The New Republic -- Drinking the ObamaCare Kool-Aid

Jonathan Chait at The New Republic, ObamaCare Kool-Aid sipper, writes in “The Coming Conservative Health Care Freakout” that he is excited to see conservatives “freakout” when they realize that ObamaCare is not dead yet.  He may be correct that conservatives were surprised to see that ObamaCare was back from the dead.  I was shocked to see that the Obama Administration was intent on shrinking the Democrat Caucus by pushing this unpopular measure.  This Chait Op Ed is conclusive evidence that these lefties live in another universe. 

Quick reality check from Real Clear Politics Polls on ObamaCare (From 1/20-2/22 the average ObamaCare poll is 38.4 support and 52.3 oppose it for an average ObamaCare deficit of 13.9%):

Safe to say that these numbers combined with the election of Senator Scott Brown Massachusetts, a candidate who ran on the idea of being the 41st vote to obstruct and filibuster ObamaCare, is a danger sign to Democrats.  They may want to take a step back from ObamaCare – it is killing them politically.  Now I understand that the left’s talking points argue that elements of the President’s proposal are popular, yet they can’t argue that the individual mandate is a popular item.  As I wrote for Red State yesterday

Newsweek’s most recent poll finds that in response to the question ”if health coverage is required for everyone, imposing fines on individuals who don’t obtain coverage and on larger businesses that don’t offer it do you Support (28%), Oppose (62%), or don’t know (10%).”  That is the problem with ObamaCare, the core elements of the plan are nonstarters for the American people. 

Chait, a guy who is clearly not running for office this fall, argues that

Some of us realized all along that there was no rational reason that the Massachusetts election had to kill health care reform. Fundamentally, the main barrier — getting sixty votes in the Senate — had already been crossed. The remaining obstacles are puny.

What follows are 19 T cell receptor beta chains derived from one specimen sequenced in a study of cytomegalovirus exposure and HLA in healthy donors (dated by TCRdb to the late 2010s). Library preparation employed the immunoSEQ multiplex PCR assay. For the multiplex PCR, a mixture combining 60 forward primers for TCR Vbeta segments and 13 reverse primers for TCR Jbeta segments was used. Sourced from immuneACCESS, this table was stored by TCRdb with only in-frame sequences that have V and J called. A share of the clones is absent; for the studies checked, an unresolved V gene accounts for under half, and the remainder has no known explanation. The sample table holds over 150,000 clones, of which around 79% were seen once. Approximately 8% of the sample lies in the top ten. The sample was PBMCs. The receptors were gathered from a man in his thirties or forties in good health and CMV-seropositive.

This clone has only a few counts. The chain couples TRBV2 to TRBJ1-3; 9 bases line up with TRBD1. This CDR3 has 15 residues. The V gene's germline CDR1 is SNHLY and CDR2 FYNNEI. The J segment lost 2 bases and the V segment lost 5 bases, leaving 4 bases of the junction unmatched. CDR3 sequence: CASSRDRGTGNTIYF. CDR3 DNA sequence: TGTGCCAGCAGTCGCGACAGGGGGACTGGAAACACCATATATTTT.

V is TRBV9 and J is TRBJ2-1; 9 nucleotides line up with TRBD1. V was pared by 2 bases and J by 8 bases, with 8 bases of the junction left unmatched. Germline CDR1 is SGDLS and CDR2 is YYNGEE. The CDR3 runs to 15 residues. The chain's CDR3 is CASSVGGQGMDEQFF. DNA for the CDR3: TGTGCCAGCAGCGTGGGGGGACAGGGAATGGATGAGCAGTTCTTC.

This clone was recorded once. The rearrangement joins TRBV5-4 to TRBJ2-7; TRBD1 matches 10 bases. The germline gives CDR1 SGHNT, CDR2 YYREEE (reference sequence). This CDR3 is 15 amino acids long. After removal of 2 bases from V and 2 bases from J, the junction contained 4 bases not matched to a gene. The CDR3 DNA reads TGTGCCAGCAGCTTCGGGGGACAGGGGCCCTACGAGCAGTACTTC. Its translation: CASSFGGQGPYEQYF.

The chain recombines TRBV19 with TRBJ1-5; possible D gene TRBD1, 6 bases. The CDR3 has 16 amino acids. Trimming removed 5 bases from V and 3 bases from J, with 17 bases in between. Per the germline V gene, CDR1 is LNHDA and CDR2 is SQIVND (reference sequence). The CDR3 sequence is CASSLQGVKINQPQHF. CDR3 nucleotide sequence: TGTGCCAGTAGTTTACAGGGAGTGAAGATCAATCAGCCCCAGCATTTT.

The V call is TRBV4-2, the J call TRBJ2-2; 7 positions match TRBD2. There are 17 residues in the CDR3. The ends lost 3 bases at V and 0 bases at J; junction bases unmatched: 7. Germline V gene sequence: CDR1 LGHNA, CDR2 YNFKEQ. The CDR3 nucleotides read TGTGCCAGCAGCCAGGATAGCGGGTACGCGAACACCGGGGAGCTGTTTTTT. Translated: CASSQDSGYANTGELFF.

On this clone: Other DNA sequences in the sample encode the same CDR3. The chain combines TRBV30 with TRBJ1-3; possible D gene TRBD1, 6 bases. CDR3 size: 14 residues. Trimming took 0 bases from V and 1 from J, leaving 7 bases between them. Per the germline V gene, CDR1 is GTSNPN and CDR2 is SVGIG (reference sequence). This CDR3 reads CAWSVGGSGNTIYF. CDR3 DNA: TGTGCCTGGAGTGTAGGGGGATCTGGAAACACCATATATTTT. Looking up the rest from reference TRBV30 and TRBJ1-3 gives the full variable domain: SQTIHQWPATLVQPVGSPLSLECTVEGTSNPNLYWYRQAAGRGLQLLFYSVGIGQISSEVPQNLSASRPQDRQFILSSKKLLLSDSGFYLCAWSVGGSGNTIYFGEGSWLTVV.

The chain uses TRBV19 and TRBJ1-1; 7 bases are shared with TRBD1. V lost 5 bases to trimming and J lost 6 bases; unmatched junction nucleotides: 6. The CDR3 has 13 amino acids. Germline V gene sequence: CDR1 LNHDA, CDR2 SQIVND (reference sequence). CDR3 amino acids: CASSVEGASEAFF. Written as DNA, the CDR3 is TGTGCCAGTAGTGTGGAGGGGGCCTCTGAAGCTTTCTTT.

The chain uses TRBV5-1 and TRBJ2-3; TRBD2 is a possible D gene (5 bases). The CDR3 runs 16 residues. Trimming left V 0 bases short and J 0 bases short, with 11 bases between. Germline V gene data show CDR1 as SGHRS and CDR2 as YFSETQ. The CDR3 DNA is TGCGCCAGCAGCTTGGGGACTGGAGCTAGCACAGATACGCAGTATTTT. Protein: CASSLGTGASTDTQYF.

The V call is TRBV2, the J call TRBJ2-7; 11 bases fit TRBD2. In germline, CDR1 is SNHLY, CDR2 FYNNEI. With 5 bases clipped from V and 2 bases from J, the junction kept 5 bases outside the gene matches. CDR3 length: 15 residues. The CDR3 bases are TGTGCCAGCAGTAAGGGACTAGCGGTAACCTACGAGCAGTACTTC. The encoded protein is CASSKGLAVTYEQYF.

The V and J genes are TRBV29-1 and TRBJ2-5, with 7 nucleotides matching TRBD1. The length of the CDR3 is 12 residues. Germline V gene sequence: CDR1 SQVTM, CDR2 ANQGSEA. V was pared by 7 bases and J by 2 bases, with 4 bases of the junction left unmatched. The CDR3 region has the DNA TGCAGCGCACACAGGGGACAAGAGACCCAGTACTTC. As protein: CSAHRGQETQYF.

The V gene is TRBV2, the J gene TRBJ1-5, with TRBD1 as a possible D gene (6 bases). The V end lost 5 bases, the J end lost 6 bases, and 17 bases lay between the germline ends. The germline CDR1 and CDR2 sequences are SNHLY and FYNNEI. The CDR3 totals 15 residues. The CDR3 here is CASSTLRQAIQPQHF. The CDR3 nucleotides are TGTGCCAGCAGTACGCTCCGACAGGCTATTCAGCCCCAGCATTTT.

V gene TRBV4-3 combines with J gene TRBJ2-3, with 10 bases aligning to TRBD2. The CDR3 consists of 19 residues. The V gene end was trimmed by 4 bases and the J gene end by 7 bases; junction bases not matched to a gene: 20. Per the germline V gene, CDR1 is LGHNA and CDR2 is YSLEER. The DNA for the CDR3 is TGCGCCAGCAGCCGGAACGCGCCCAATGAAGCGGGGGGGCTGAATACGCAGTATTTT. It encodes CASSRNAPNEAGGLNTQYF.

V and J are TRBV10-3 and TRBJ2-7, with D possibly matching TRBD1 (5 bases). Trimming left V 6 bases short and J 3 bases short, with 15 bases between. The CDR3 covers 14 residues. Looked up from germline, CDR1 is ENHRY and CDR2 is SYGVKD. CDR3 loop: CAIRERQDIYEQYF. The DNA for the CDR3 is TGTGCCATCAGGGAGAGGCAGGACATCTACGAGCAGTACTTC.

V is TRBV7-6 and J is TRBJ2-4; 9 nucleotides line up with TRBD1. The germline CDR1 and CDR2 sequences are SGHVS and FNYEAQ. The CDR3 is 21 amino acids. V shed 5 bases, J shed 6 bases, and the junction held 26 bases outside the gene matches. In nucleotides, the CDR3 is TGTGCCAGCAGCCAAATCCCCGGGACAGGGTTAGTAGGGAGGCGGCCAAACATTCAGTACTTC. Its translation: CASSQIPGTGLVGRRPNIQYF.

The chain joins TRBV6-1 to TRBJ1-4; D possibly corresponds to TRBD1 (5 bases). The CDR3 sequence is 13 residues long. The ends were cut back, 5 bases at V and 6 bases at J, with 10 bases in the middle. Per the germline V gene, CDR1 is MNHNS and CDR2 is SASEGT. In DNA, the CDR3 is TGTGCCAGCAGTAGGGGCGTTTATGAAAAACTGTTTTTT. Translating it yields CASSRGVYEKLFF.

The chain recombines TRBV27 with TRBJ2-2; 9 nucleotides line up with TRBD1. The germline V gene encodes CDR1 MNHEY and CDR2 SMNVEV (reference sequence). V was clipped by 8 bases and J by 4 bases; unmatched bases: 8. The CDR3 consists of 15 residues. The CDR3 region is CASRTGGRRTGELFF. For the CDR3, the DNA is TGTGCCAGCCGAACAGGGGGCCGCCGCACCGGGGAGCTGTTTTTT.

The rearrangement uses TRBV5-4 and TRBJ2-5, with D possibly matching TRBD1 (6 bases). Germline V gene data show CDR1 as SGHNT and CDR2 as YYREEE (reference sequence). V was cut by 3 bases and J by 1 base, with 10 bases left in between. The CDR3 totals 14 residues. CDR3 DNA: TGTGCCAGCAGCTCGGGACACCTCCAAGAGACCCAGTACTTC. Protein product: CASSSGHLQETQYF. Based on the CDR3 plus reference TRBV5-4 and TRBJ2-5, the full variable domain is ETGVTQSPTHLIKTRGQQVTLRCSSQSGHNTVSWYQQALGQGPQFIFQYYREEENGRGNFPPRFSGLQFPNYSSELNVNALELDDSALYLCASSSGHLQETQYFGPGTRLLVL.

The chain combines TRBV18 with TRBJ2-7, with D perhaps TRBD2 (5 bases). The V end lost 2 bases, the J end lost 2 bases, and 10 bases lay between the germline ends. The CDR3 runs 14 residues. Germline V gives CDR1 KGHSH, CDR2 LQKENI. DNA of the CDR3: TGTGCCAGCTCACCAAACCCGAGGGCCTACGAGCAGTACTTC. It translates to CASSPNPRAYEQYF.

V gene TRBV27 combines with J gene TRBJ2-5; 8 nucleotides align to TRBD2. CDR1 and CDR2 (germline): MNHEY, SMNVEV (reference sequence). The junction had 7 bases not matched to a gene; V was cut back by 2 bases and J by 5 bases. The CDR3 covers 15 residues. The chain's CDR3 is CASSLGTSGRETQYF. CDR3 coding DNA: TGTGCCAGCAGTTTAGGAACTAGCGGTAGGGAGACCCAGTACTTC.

Wow.  It is not rational for politicians to push ideas that cause constituents to show up at Townhall meetings and yell at them.  Saying the remaining obstacles are “puny” is either wishful thinking or spin.  I challenge you, Mr. Chait, to provide one comment on the record from you lefty buddies on the Hill saying that “the remaining articles are puny.”  You will find none, because that statement is not true.  Getting the House to pass the Senate version of ObamaCare, Senate to pass the House version of ObamaCare or a reconciliation strategy is a huge obstacle.  If it were so easy, it would have been done. 

There are a few huge obstacles to ObamaCare getting to the finish line.  First of all, the House passed version of ObamaCare had a public option, a prohibition on abortion coverage and the tax on the “rich.”  All of those provisions are controversial in the Senate and made the bill unlikely to pass with a 60 vote threshold.  As for the House, no way the House could merely take up and pass a bill with federal funding of abortion, a tax on high end health care plans opposed by Big Labor and a bill without an explicit public option.  Furthermore, there is a constant tension between the House and Senate that makes them not work well together as institutions.  Both Reid and Pelosi want the bill that they worked on passed intact or after a conference.  They were trying to negotiate and agreement in secret behind closed doors at the White House when Scott Brown happened.

All the Democrats needed to do was have the House pass the Senate bill. If they insisted on changes, most of those could easily be made through reconciliation, which only requires a majority vote in the Senate. Most conservatives paid no attention to this basic reality, though they did indulge in some gloating mockery of those of us who pointed it out.

It is far from easy, if you ask somebody who understands the budget rules, to pass a reconciliation bill with 50 votes plus the VP.  The budget rules are strict with regard to the items that can be in the bill.  They have to be consistent with the reconciliation instructions passed last year as part of the budget process.  Any member of the Senate can make a point of order against provisions that do not comply with the instructions.  If a point of order is made, and the Parliamentarian acts in good faith, proponents of the provision would need 60 votes to retain it.  The idea of jamming a new “Health Insurance Rate Authority” into reconciliation may cause a scoring issue with CBO, as well as a problem with the Byrd rule.  I find it hard for Chiat to assert that it will be “easy” when we have yet to see a draft of a reconciliation bill, nor do we have any Members of Congress say that this process will be “easy.”